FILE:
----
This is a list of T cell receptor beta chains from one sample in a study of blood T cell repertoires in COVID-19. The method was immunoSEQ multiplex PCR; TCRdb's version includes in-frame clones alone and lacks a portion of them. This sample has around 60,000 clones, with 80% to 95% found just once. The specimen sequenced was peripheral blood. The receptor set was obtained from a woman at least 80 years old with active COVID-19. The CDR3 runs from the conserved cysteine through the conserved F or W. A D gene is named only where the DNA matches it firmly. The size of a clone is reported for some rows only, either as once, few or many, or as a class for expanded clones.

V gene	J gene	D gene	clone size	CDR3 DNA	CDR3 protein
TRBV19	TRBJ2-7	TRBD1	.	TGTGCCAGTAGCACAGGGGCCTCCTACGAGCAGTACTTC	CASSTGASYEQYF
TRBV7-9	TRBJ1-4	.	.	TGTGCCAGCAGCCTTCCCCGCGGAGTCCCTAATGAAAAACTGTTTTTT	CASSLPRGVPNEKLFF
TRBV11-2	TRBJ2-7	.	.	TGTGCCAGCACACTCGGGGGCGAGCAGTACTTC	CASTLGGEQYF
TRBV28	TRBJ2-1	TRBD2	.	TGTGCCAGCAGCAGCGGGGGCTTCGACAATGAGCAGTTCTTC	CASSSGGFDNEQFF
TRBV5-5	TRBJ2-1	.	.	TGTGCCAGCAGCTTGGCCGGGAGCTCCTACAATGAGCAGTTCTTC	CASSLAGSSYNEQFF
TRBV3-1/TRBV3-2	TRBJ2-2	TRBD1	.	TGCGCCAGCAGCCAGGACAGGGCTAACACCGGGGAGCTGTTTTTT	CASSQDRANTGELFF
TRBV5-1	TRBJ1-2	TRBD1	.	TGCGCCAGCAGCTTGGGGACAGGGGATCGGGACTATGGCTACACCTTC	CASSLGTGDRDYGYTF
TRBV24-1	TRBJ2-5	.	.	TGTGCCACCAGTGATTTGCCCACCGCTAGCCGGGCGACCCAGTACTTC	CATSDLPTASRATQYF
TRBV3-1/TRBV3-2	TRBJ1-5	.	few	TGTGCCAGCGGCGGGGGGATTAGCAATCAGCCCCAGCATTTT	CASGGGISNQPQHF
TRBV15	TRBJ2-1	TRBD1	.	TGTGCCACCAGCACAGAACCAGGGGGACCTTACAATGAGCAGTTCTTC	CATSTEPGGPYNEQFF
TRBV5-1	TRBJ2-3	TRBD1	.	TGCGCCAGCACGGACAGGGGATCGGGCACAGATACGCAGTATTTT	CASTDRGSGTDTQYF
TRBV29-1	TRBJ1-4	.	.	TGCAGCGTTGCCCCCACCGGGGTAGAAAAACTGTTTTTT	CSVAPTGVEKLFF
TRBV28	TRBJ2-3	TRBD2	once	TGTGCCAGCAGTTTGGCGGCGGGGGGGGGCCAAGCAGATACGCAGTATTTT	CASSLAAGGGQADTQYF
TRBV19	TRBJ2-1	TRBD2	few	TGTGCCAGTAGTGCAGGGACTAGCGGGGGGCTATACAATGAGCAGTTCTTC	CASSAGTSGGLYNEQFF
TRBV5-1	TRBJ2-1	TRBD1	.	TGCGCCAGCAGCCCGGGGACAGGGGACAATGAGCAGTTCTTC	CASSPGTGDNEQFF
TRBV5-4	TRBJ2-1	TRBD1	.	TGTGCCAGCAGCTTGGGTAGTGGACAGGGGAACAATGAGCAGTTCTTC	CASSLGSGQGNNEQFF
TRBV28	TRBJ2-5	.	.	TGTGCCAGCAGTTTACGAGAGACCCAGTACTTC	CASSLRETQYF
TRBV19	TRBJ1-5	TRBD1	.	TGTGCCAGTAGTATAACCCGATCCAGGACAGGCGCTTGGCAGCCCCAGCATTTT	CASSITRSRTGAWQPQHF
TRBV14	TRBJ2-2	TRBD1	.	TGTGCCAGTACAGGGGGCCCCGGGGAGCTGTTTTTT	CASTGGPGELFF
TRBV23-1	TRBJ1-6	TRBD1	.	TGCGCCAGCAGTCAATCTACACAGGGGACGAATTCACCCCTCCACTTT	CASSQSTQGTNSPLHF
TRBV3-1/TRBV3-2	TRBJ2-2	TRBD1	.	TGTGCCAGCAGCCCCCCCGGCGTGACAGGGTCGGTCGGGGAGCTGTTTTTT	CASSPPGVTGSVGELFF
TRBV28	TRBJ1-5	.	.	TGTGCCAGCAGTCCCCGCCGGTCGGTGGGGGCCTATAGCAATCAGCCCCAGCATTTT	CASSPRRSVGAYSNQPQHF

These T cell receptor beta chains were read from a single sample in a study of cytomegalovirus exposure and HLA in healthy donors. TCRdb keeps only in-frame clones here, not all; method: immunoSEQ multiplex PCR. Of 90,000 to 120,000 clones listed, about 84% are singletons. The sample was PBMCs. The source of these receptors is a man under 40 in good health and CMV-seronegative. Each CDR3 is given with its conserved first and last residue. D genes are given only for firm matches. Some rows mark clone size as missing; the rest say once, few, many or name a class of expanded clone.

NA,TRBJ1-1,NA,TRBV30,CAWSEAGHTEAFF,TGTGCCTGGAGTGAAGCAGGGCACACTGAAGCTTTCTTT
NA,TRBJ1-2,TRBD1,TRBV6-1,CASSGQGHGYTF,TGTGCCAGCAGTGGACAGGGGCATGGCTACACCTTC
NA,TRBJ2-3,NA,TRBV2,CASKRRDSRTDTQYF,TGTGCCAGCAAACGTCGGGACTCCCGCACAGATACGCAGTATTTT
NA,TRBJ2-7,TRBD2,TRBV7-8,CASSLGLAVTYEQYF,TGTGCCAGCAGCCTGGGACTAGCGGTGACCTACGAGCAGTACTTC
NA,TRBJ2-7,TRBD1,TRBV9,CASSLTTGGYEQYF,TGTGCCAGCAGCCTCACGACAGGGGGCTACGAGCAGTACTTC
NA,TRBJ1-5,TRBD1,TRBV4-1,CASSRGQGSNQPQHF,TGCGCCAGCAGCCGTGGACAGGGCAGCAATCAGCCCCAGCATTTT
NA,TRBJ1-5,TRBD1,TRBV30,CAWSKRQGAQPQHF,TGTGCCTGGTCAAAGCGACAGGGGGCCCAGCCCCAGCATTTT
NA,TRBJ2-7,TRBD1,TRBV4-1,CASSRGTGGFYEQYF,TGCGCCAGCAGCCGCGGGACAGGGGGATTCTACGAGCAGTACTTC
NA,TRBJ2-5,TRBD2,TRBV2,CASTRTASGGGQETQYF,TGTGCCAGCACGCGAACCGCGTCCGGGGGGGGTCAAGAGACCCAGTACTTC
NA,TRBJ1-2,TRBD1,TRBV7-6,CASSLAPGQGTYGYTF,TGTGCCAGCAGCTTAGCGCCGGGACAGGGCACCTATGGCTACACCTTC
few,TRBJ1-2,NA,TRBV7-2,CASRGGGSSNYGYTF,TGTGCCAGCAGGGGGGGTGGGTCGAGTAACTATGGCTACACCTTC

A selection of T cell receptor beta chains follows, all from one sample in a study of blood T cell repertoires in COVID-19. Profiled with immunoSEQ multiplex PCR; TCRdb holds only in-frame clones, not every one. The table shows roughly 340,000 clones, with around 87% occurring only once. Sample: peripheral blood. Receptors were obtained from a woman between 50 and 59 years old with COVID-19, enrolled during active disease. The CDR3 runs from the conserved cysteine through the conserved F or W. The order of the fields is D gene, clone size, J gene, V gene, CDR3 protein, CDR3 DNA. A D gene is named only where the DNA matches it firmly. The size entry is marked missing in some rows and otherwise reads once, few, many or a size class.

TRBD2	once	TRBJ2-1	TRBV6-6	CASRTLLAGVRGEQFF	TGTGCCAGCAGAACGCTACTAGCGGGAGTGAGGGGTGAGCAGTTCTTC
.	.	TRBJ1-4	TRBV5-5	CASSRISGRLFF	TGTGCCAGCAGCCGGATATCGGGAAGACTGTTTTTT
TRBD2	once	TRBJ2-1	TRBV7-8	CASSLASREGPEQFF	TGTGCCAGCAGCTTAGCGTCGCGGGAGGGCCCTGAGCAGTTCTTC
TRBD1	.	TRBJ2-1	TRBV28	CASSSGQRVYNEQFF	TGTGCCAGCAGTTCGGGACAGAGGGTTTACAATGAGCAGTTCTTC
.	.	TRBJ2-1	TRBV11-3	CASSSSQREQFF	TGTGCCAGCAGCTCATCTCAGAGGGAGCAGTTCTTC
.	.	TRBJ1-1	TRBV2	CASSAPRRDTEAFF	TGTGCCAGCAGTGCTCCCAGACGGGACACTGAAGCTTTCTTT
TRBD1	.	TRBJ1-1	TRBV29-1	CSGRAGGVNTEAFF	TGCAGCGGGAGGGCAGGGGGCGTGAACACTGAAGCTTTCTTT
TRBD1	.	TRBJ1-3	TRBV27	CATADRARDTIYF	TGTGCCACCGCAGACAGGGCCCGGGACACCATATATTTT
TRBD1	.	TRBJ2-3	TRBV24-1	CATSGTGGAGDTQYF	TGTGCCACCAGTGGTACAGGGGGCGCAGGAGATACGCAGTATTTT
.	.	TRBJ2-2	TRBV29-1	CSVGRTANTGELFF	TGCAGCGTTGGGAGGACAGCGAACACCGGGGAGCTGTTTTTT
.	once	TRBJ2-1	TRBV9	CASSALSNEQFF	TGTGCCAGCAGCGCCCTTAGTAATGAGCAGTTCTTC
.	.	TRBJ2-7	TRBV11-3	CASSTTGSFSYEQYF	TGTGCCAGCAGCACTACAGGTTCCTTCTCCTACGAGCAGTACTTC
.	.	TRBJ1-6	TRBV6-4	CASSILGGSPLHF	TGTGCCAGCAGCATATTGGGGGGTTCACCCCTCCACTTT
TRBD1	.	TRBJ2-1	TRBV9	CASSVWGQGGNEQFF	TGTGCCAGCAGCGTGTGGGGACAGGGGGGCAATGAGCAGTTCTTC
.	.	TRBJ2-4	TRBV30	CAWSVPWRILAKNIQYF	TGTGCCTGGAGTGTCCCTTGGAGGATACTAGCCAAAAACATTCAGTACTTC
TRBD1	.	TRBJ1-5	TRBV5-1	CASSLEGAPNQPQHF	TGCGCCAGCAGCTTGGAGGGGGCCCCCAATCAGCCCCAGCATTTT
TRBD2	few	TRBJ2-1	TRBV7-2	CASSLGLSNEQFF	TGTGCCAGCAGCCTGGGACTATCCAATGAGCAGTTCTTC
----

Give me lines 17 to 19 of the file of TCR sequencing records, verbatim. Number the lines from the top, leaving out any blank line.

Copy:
TRBV5-1	TRBJ2-1	TRBD1	.	TGCGCCAGCAGCCCGGGGACAGGGGACAATGAGCAGTTCTTC	CASSPGTGDNEQFF
TRBV5-4	TRBJ2-1	TRBD1	.	TGTGCCAGCAGCTTGGGTAGTGGACAGGGGAACAATGAGCAGTTCTTC	CASSLGSGQGNNEQFF
TRBV28	TRBJ2-5	.	.	TGTGCCAGCAGTTTACGAGAGACCCAGTACTTC	CASSLRETQYF